In 1999 Seiko released the “Spring Drive,” the world’s first watch driven by the mainspring power and controlled by quartz at the same time. The development of Seiko’s unique Spring Drive started in 1982 and took about 20 years to reach the stage of commercialization. Spring Drive is a triumph in watch technology as the industry’s “third engine” fusing mechanical and electronics.
1. Challenges to the Development of the Spring Drive
he development of the spring drive advanced slowly over the course of many years. A succession of difficult technical challenges had to be overcome.
There were four main challenges:
・To secure the precision of the spring within ranges of low torque and high torque
・To develop a low-loss generator to secure the duration
・To develop an IC capable of being driven by low power
・To develop a highly efficient automatic winding mechanism
Seiko’s engineers ultimately solved these challenges through various contrivances.
2. Story of the Development of the Spring Drive
The high precision of mechanical watches imagined by Yoshikazu Akahane
In 1969, Seiko commercialized the world’s first quartz wristwatch, the “Seiko Astron.” The new product drastically improved the precision of wristwatches.
The 1970s were a decade of thriving production of the new quartz watches. Yoshikazu Akahane, a young engineer working for Suwa Seikosha (currently Seiko Epson Corporation) late in that decade, imagined a watch with a totally new mechanism.
His idea was to redesign a mechanical watch into a high-precision quartz watch by replacing the regulator with an IC and quartz control mechanism.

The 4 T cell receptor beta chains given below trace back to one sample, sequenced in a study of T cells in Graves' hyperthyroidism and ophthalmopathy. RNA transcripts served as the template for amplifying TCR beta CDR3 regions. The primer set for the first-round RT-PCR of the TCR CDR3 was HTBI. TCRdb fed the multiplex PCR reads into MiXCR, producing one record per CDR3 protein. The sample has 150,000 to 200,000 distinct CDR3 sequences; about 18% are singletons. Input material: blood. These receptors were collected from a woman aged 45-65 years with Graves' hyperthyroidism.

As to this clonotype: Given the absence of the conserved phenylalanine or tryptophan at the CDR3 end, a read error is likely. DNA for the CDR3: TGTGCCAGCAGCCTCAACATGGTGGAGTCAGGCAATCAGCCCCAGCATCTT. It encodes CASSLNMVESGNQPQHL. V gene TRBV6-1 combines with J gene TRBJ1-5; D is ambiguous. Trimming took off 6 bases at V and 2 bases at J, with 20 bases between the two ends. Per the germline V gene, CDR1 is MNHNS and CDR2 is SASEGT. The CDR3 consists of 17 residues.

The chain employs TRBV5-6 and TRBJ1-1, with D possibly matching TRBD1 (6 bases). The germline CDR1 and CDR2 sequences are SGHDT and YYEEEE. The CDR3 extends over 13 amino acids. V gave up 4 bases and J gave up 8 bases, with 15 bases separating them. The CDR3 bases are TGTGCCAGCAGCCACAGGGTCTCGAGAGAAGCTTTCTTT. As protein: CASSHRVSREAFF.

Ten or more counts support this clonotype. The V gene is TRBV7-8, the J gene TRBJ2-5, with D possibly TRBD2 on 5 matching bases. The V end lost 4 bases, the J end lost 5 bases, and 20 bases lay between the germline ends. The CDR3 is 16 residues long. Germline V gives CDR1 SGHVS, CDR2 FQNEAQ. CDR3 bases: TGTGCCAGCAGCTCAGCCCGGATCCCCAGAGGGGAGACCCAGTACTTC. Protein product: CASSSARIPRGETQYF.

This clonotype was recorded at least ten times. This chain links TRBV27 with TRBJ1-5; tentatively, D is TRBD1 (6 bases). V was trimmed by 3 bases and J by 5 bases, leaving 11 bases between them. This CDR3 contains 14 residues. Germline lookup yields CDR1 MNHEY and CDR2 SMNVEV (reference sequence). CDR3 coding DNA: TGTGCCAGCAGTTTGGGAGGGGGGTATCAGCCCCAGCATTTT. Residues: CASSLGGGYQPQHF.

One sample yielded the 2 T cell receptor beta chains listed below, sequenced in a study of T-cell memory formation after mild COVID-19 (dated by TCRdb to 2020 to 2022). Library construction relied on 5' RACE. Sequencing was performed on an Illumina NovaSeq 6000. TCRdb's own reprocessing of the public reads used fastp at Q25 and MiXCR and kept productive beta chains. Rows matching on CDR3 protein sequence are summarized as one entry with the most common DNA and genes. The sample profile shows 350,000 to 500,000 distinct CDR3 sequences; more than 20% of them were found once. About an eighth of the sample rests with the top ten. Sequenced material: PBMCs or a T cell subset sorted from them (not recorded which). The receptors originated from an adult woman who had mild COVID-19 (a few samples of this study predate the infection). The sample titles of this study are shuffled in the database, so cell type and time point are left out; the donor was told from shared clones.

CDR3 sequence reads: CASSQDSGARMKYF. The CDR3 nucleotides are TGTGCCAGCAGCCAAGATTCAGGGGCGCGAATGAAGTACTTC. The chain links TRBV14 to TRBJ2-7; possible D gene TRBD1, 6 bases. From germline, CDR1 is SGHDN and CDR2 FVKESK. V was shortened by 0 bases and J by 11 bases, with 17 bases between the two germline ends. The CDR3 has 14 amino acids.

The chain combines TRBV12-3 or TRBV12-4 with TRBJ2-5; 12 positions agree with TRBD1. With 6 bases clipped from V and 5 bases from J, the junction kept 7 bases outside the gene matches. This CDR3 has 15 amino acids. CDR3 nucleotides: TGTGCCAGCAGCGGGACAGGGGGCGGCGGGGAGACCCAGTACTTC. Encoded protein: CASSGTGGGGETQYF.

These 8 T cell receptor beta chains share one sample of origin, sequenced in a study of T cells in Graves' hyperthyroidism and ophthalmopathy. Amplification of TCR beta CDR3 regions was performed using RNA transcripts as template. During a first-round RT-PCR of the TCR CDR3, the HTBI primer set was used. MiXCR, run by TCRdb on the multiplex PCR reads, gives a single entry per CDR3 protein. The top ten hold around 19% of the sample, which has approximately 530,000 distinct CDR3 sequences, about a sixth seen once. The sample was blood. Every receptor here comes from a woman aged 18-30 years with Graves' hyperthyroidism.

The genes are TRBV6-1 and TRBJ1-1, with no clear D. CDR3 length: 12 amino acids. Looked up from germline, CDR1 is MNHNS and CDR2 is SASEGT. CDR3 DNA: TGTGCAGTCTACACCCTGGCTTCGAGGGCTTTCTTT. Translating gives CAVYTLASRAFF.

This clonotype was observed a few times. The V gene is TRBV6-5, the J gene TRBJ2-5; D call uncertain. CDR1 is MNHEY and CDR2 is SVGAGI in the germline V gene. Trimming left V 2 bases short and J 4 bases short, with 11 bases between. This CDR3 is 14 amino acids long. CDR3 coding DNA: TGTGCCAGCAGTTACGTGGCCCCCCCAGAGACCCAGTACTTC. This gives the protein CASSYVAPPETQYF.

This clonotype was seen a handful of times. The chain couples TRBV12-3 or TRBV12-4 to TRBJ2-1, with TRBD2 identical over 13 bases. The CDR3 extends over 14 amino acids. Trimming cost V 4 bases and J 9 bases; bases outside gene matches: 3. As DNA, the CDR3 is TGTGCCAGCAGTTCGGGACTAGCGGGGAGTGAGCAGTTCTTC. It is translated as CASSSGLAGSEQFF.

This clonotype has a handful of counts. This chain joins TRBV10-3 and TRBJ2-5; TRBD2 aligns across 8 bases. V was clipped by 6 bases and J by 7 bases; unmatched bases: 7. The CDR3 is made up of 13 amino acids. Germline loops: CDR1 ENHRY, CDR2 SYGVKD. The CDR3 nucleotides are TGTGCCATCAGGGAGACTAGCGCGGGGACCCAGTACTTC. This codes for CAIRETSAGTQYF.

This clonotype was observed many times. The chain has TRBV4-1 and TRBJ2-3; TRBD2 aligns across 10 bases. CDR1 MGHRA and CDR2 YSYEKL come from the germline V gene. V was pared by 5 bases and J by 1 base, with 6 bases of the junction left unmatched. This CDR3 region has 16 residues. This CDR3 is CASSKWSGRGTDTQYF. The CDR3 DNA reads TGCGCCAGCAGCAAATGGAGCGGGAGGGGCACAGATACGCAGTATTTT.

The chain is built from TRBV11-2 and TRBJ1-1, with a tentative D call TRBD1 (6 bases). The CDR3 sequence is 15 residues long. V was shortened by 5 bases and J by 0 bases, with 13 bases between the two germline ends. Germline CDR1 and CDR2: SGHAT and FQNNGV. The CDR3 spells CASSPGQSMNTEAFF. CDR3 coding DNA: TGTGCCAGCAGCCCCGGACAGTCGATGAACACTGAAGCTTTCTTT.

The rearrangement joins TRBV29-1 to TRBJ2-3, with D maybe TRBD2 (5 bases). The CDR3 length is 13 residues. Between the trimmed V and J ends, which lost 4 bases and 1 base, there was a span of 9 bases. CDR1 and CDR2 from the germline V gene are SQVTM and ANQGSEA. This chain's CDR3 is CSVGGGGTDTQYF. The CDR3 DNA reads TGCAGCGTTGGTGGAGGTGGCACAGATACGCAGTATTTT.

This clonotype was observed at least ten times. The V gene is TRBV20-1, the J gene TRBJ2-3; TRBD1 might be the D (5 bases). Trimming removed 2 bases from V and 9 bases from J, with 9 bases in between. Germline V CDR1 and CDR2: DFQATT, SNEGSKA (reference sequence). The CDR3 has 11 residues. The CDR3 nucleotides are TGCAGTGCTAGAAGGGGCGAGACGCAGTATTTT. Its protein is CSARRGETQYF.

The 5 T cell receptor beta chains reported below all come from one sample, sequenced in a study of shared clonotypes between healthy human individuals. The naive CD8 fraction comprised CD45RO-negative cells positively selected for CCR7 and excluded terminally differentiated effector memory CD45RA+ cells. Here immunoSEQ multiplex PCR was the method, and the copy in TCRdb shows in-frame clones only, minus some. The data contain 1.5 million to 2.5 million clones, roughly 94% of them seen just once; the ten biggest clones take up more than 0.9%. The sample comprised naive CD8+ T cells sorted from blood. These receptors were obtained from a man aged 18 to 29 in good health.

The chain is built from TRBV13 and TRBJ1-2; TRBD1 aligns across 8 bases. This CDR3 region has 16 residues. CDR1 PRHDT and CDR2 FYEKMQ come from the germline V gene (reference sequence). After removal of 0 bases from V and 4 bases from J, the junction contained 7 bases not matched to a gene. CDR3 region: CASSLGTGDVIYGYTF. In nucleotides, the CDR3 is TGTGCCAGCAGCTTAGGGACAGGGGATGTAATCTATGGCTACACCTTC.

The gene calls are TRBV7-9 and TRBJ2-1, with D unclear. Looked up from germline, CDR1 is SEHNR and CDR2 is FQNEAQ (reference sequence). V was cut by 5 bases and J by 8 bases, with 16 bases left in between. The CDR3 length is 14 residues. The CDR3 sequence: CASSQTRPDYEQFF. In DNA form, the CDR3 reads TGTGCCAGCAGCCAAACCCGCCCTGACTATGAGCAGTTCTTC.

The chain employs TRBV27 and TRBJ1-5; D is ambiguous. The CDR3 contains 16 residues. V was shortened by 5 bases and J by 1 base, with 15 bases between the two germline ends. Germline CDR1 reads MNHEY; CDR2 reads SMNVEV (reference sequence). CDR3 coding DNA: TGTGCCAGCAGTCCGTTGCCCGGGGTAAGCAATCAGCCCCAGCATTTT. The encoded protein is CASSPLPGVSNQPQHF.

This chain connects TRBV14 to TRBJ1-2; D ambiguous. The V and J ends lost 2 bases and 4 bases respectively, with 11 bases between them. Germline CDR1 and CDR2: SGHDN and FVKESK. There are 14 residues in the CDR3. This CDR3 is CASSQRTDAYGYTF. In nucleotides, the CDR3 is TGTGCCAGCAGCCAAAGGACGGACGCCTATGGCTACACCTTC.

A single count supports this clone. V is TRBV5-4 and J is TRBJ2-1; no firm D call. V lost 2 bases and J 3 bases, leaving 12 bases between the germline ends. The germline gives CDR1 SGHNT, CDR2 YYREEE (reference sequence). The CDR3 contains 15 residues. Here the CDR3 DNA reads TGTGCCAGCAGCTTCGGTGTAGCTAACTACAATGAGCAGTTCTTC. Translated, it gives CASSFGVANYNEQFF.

When Akahane entered Suwa Seikosha in 1971, he engaged in the development of batteries for quartz watches. One of his main projects was “Twin Quartz,” a watch equipped with a second quartz oscillator to correct errors of the first quartz oscillator caused by temperature fluctuations.
The development contributed to a prominent advance in the precision of quartz watches to ±5 seconds per year.
Soon afterwards, Akahane developed the idea of a “Quartz Lock” that would correct errors of a mechanical watch using a standard quartz watch device.” He ultimately realized the idea by adopting a method to correct the precision of the Twin Quartz. He applied for a pioneer patent for the invention in 1978.
Development path to the practical application of the “Quartz Lock”
In 1982, Suwa Seikosha’s product developers turned their attention to two big development themes related to energy: solar power generation and manual winding power generation. (The latter theme would ultimately lead to the development of the Kinetic, a quartz watch that generates power by automatic winding.)
Akahane had turned up at the company’s busy Development and Design Department and enthusiastically explained the principle of the “Quartz Lock.” His idea was taken up as a new theme.
Akahane used the example of a bicycle to describe the principle of the “Quartz Lock”:
“If you coast down from the top of a mountain by bicycle beside a pacemaker, the force of gravity provides all the energy you need. You may even have to brake periodically so as not to overtake the pacemaker.”
Akahane and his team made an experimental model to verify the principle of the “Quartz Lock.” The prototype worked for four hours.
Although the energy consumption had to be reduced by one digit to achieve practical use, the principle seemed achievable with existing technologies. Primary development began in 1982, a period of high energy-saving consciousness in both industry and society. The principle was an extension of power generation techniques by manual winding.